Abi Wilkinson: Labour MPs can't afford to be blocking Brexit

Written by Abi Wilkinson on 4 November 2016 in Opinion
Opinion

Now that right-wing populism has taken hold, it’s too late for Labour to wind back the clock.

It’s become something of a cliché to bemoan the impact the EU referendum has had on political discourse in our country. In some cases this has meant romanticising the pre-Brexit era to the point of absurdity. Xenophobia and racism didn’t begin with the vote this summer. The rabid headlines and immigrant-bashing front pages published by certain right-wing newspapers aren’t actually a huge departure from their usual output – though the frequency of the attacks seems to have been stepped up a notch.

Something has changed, though. The best way I can describe it is as a sense the balance of power has been tipped. For quite a while now liberals have believed they are in charge. It was a reasonable assumption, as until fairly recently every major political party had converged on the same socially and economically liberal consensus. Cameron’s version of the Conservatives had more in common with Blair’s Labour than with the more socially conservative tradition of his own party.

Though the rise of Ukip was considered a cause for concern, there was a feeling that certain battles had already been won. Liberals knew there were people out there who resented things like immigration, equal marriage and ‘progressive’ principles in general – they didn’t take seriously the possibility that those people might actually take over.

Now, there are regular media attacks on anyone who dares to even suggest that leaving the EU might not be socially or economically beneficial. A few months after pro-migrant MP Jo Cox was killed by a gunman who gave his name in court as “death to Traitors, freedom for Britain”, high-profile Brexit supporters are chucking around the same “traitor” accusation with wild abandon. Today, the Daily Mail published photos of three High Court judges on its front page and branded them “enemies of the people” after they ascertained that Article 50 must legally be triggered by Parliament.

When I speak to mates still living in my hometown of Sheffield – one of the largest cities where the majority voted out – most tell me that the referendum result didn’t come as a surprise. Amongst my friends in London, though, many seem to be in a state of shock. They talk about not recognising their own country. About feeling alienated and isolated in a way they never have before.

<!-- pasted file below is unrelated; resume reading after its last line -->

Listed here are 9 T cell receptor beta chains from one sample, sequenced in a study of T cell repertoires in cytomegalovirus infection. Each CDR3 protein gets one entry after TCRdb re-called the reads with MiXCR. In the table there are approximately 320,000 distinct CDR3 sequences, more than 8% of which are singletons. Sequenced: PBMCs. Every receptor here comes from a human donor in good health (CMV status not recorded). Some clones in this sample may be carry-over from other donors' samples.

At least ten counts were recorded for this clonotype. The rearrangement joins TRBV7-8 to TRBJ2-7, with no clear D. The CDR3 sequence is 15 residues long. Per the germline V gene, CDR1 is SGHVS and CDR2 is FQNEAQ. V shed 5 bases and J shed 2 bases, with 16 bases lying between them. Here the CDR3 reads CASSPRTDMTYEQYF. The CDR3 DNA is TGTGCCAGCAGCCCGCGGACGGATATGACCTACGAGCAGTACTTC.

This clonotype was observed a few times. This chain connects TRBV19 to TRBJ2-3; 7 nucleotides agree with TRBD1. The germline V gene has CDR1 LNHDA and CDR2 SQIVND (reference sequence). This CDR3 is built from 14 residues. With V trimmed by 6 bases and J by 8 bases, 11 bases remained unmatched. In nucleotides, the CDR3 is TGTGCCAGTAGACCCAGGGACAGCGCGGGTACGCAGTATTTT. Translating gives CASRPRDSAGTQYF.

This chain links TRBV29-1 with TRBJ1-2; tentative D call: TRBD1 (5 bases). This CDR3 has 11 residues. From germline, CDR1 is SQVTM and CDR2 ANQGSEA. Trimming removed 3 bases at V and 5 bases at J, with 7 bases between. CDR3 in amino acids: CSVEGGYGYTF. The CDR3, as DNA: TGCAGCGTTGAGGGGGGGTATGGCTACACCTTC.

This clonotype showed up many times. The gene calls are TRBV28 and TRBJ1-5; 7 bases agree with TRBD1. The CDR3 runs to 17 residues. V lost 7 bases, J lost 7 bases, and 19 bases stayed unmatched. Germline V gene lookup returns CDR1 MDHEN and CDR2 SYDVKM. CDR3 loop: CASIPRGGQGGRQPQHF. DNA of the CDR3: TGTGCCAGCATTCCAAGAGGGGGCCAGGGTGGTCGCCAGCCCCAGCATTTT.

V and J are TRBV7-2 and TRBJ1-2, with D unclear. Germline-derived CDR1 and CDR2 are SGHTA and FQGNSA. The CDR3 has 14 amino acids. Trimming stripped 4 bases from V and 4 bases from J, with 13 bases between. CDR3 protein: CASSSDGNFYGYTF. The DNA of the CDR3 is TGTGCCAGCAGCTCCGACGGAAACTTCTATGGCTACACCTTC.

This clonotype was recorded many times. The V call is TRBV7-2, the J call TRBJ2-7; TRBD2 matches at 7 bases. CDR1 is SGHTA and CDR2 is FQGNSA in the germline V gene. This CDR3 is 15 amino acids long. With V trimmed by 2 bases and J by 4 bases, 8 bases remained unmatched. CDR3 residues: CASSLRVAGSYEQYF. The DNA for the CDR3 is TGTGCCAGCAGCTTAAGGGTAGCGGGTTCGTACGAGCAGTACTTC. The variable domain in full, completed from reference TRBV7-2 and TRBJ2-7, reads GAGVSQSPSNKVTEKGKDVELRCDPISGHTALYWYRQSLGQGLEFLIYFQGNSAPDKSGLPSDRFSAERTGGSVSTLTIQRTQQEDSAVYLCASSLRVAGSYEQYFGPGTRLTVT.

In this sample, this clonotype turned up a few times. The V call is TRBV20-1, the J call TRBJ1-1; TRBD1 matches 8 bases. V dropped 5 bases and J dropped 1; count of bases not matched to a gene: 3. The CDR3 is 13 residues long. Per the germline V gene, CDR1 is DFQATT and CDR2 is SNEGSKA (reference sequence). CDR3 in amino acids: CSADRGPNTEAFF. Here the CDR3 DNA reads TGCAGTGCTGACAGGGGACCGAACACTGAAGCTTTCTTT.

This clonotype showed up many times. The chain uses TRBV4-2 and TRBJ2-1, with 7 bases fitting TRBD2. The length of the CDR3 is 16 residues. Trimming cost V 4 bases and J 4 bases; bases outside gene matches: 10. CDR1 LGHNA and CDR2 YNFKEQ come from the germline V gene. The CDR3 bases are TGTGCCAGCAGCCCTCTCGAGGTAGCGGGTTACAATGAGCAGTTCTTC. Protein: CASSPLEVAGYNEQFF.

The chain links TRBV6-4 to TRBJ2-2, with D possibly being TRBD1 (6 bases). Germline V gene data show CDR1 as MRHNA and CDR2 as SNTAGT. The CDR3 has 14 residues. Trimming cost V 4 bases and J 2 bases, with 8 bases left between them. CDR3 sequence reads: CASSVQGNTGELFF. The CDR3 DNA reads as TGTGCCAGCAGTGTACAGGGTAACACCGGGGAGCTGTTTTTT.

It has become clear that the apparently liberal consensus was never as solid as it seemed. For many people in the country it was experienced as something top-down and imposed, and the EU referendum offered an opportunity to stick two-fingers up at the people they considered responsible.

As in the US with Trump’s support base, there’s been a lot of discussion of communities where people feel “left behind”. When you look at the demographics most likely to have voted leave, it seems that regional economic decline and neglect is a contributing factor but not the whole story. More than anything else, this is a culture war – and many of those kicking out against the liberal (former) status quo are middle-class and affluent.

What the neglect of many working-class communities has enabled, however, is the rhetorical sleight of hand pulled by Brexiteers like Nigel Farage. Despite being, by any reasonable measure, about as much of an “establishment” figure as is possible, the career politician and former commodities trader has managed to present himself as the leader of a people’s revolution. What is, essentially, a long-running inter-elite conflict has been cleverly framed as a battle between “the people” and their liberal overlords. (Non-white working-class people, the majority of whom voted to remain in the EU, are either conveniently ignored or explicitly lumped in with “the enemy”.)

When the traditional party of working-class interests strays too far from that role, it allows nefarious interests the opportunity to plug the gap. Though the referendum itself was the product of Tory infighting, in many ways the result was Labour’s failure. Despite what his opponents claim, the fault doesn’t really lie with Jeremy Corbyn. Labour’s complacent attitude towards its core vote far predates his leadership.

Now that right-wing populism has taken hold, it’s too late to wind back the clock. It’s unrealistic to hope that the party can return to liberal centrism and repeat its victories under Blair. The terrain has changed. The best hope for Labour is to try and develop an anti-racist, left-wing and less exclusionary form of populist politics – and to provide convincing answers to voters’ genuine problems.

Almost certainly, this will fail if the party attempts to block Brexit in Parliament. Though many Labour MPs have well-founded concerns that leaving the EU will have a negative impact on their constituents, attempting to oppose it in this way allows them to be written off as out-of-touch elites. Because remain voters are disproportionately concentrated in a comparatively small number of constituencies, if Labour adopts an official anti-Brexit stance it’s likely to lead to electoral wipe out.

Without a strong counter-narrative, though, the financial hardship created by actually exiting the EU could well serve to strengthen the xenophobic, populist right. The left needs to get its act together, and fast, or things are only going to continue to get worse.

 

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